One day, I had a fascinating chat with a (very, very old) fisherman who was sitting outside the local pub and asked him about the history of the town. He pointed to the ruins and with that inevitable Irish twinkle in his eyes, said not to go there, as it is haunted.

Now, according to his tale, the locals were not very fond of old Marcus, a cruel and merciless man, and one night while he was away doing the 'dirty', his mansion mysteriously burnt down. It was never rebuilt.

Now the ruins stand on the hill, gauntly overlooking the harbour, with only cows and sheep daring to graze around it. He never said who or what was haunting the ruins but maybe it is old Marcus... stomping in frustration and waving a an angry fist at the arsonists who dared to burn his house and the locals with their priest who thwarted his efforts to control them .... who knows??? Read about The Little Ark...

The Little Ark

In the 1850's the celebration of Mass was prohibited in the Loop Head Peninsula West Clare.

This situation had developed as the result of the attempts of the local land agent, Marcus Keane, to enforce the conversion of the local populace to Protestantism.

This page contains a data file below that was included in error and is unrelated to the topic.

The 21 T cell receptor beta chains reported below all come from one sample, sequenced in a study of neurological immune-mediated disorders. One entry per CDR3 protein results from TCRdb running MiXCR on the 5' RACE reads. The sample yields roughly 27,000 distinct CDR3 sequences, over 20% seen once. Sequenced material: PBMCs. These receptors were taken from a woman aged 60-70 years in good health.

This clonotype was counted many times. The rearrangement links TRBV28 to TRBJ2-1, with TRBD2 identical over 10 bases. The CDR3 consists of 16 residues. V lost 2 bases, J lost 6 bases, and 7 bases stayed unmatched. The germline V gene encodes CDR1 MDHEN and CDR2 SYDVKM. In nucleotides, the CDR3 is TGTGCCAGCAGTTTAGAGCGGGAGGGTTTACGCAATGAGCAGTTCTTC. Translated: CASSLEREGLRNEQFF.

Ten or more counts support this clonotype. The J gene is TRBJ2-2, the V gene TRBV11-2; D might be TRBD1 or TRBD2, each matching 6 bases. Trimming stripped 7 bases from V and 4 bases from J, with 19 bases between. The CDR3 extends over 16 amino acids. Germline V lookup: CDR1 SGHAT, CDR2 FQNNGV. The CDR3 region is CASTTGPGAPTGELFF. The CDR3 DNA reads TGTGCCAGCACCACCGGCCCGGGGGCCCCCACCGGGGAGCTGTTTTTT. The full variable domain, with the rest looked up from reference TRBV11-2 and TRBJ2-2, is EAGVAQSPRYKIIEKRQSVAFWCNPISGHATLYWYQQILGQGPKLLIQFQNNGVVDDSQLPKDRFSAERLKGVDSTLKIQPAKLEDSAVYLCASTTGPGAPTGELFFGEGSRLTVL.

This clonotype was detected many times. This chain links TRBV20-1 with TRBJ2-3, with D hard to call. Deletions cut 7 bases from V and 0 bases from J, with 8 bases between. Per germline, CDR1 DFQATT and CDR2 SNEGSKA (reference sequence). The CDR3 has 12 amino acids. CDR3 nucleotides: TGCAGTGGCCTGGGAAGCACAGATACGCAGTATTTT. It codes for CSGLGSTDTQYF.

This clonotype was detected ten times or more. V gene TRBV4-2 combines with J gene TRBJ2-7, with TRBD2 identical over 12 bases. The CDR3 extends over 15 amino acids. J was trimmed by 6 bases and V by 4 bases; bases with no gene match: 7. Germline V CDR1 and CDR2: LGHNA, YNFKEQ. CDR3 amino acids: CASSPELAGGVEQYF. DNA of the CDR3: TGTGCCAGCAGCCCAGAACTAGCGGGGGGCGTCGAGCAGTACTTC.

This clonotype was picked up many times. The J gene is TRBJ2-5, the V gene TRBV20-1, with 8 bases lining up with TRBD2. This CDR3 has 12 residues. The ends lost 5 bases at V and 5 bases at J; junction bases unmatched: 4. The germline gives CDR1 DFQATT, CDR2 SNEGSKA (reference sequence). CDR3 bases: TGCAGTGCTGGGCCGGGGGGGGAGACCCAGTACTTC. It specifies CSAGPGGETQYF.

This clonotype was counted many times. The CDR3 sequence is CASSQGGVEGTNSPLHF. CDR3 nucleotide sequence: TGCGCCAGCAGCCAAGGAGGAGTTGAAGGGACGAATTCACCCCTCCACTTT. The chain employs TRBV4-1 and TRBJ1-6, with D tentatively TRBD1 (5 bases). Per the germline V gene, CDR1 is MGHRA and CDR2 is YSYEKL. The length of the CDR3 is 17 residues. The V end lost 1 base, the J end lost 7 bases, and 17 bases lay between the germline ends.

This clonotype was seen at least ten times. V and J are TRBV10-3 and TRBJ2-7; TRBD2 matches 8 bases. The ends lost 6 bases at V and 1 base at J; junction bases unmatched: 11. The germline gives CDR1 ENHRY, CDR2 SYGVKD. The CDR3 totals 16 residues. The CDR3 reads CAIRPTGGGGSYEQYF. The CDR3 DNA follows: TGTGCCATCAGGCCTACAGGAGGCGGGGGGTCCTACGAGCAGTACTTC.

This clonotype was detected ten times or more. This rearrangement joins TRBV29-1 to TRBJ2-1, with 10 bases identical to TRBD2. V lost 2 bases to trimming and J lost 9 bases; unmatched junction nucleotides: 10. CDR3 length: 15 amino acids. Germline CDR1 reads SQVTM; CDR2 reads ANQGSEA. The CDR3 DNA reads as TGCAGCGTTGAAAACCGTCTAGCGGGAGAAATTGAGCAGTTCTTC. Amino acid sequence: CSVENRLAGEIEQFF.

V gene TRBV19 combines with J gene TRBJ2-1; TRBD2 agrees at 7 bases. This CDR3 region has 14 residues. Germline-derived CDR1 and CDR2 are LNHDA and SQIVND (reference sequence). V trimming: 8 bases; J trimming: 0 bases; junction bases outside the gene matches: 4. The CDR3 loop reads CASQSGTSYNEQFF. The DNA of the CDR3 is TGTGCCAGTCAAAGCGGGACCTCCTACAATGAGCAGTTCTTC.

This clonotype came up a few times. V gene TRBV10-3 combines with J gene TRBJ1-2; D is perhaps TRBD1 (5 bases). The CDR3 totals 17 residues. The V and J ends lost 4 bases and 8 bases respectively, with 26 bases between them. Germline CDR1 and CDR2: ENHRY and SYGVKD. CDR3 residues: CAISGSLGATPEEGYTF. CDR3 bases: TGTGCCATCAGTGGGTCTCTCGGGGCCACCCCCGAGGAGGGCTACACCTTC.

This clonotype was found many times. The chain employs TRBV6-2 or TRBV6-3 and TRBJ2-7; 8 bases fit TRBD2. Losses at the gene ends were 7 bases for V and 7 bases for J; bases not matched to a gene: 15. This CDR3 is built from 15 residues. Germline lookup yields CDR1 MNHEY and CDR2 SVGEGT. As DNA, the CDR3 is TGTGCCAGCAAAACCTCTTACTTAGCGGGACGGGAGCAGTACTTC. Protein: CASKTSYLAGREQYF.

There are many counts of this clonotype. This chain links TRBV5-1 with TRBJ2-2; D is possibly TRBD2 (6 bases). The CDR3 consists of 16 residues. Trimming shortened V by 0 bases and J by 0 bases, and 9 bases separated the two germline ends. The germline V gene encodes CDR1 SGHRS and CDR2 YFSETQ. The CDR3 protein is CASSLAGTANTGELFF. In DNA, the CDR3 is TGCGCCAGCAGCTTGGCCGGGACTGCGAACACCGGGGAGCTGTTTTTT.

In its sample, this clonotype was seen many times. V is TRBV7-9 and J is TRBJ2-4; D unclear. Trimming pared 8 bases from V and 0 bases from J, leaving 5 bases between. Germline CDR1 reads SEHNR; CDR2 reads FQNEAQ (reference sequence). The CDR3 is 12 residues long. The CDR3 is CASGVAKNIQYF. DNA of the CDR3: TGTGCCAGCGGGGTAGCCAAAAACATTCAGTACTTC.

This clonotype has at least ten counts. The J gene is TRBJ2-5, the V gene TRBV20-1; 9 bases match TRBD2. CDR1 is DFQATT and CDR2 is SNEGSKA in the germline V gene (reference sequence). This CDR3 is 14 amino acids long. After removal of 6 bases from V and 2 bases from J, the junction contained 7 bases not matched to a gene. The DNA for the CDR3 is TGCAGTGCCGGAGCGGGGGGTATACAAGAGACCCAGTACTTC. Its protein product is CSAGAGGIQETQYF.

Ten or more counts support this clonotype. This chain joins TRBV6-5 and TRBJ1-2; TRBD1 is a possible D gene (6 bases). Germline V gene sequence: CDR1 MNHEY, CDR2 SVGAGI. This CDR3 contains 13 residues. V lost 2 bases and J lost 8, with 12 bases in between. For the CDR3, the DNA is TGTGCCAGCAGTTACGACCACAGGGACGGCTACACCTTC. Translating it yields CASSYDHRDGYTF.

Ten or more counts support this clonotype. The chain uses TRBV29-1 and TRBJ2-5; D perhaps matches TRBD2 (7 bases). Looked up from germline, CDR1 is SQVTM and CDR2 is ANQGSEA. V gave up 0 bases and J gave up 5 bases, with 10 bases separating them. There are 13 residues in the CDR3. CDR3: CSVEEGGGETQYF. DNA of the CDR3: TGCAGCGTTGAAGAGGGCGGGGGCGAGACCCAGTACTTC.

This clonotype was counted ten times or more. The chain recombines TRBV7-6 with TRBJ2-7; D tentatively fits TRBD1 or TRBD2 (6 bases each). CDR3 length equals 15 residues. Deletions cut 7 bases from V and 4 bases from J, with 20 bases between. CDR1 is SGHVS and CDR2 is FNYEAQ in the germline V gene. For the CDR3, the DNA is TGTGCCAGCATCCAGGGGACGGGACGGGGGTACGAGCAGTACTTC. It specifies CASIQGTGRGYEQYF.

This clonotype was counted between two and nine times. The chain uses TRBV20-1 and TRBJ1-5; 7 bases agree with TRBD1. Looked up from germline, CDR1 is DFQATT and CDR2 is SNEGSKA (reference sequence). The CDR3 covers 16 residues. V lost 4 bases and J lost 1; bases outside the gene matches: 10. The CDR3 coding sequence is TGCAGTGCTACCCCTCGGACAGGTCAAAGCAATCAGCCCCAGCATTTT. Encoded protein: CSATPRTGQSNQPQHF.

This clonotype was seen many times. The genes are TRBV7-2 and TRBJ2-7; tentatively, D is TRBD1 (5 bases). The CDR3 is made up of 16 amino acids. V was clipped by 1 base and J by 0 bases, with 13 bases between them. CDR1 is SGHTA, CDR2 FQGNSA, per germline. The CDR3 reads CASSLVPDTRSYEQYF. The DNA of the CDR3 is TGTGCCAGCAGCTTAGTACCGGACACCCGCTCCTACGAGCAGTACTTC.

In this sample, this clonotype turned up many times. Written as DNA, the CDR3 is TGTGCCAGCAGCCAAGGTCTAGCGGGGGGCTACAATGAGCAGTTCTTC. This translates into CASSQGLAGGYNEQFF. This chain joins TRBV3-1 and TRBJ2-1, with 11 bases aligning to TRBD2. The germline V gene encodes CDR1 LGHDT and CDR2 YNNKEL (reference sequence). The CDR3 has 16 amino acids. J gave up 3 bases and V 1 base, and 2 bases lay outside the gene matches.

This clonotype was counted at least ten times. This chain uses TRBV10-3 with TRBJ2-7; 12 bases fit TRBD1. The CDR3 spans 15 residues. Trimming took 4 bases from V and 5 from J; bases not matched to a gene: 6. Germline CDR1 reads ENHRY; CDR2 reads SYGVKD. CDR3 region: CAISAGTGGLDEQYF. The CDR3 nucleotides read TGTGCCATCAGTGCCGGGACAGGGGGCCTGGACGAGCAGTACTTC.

Three schools were built on the Loop Head Peninsula in West Clare where the Protestant faith was taught. Food was provided for those who attended these schools and, in these days following the famine, this encouraged children to attend.

At the same time a Protestant church was built at the entrance to Dun Dalhin (Marcus Keane's house) overlooking the bay at Kilbaha.
The Parish Priest at this time was Father Michael Meehan. Fr. Meehan had come to Loop Head as Parish Priest in 1849. He was very familiar with the area, having spent a good deal of time with his aunt who lived in Cross and later Moneen and therefore he recognised the need to build schools in the area, as at this time there were none. In 1850 he opened the first of the six schools which he established in the Loop Head Peninsula.

With the establishment of the landlord sponsored schools, increasing pressure was put on tenants to denounce their Catholic Faith and send their children to these schools,under threat of eviction.

Obviously, these circumstances led to conflict between Marcus Keane and Father Meehan.